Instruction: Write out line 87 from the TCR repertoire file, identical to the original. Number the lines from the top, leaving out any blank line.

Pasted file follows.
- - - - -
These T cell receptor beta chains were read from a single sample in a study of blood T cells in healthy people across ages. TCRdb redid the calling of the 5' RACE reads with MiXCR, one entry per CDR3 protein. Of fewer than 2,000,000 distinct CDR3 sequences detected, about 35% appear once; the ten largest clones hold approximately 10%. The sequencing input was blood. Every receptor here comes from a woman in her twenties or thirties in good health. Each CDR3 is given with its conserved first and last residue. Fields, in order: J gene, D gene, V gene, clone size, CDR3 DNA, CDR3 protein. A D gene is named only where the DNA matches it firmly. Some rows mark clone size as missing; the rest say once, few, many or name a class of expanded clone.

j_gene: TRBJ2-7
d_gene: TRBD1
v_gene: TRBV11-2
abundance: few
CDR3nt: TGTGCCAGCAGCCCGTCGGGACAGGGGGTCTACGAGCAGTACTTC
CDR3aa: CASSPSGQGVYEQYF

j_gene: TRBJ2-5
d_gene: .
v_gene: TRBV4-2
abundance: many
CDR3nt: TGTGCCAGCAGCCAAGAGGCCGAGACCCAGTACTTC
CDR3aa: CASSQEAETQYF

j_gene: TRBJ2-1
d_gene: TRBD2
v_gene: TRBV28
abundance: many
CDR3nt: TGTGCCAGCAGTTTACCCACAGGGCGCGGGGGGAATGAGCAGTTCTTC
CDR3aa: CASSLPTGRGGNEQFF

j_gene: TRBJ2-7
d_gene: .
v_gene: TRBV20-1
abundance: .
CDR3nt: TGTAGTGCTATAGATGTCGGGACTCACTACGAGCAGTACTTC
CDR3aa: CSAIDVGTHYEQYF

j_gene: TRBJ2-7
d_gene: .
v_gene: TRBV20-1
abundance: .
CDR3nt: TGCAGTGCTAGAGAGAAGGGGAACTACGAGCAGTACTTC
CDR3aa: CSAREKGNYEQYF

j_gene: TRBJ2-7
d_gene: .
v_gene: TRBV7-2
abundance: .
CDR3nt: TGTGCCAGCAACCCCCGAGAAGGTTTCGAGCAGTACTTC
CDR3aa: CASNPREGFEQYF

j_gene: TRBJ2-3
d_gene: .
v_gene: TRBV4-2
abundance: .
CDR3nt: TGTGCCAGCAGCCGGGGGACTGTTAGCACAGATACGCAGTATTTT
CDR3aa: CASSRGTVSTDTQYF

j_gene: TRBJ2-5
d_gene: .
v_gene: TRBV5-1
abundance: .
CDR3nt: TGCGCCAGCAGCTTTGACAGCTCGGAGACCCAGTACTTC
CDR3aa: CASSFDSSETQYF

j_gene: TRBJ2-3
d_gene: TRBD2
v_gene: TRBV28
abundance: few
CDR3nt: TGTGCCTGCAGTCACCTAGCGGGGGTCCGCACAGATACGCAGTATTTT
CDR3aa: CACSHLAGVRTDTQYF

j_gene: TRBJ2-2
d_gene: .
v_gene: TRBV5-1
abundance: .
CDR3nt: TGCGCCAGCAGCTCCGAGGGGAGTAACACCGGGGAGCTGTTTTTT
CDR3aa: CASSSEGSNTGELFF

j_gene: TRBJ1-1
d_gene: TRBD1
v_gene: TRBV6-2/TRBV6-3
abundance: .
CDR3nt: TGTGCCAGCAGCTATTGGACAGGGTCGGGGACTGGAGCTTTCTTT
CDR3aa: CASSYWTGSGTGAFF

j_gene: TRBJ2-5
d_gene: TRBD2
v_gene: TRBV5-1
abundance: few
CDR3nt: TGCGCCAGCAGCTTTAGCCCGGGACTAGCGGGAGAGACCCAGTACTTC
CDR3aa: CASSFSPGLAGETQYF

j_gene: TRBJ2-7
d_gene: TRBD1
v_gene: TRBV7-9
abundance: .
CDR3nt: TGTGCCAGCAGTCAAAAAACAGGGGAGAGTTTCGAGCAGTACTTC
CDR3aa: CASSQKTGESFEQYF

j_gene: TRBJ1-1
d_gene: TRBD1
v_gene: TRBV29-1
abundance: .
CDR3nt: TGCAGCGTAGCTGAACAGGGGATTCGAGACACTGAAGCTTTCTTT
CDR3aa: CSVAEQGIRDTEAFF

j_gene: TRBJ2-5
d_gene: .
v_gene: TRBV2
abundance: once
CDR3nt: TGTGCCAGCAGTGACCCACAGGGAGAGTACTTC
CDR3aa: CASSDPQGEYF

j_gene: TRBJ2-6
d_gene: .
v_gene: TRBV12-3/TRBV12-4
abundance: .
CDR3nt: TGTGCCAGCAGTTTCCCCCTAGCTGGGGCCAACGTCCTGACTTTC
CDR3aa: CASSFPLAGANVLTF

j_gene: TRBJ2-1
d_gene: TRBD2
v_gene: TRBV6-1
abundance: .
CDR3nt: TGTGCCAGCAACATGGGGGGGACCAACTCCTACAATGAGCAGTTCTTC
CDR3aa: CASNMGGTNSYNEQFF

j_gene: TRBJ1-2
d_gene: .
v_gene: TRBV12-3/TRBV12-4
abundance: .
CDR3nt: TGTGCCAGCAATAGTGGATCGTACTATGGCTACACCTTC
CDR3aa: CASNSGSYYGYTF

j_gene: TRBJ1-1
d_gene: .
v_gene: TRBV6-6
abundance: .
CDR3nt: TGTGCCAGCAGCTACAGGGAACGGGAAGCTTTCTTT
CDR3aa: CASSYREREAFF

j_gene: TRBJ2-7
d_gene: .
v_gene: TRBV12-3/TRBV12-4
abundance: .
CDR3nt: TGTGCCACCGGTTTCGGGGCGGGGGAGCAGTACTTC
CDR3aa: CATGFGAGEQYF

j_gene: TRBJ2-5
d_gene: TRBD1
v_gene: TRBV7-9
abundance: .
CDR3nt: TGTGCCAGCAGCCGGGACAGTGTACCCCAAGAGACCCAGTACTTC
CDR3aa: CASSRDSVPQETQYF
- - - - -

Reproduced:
d_gene: .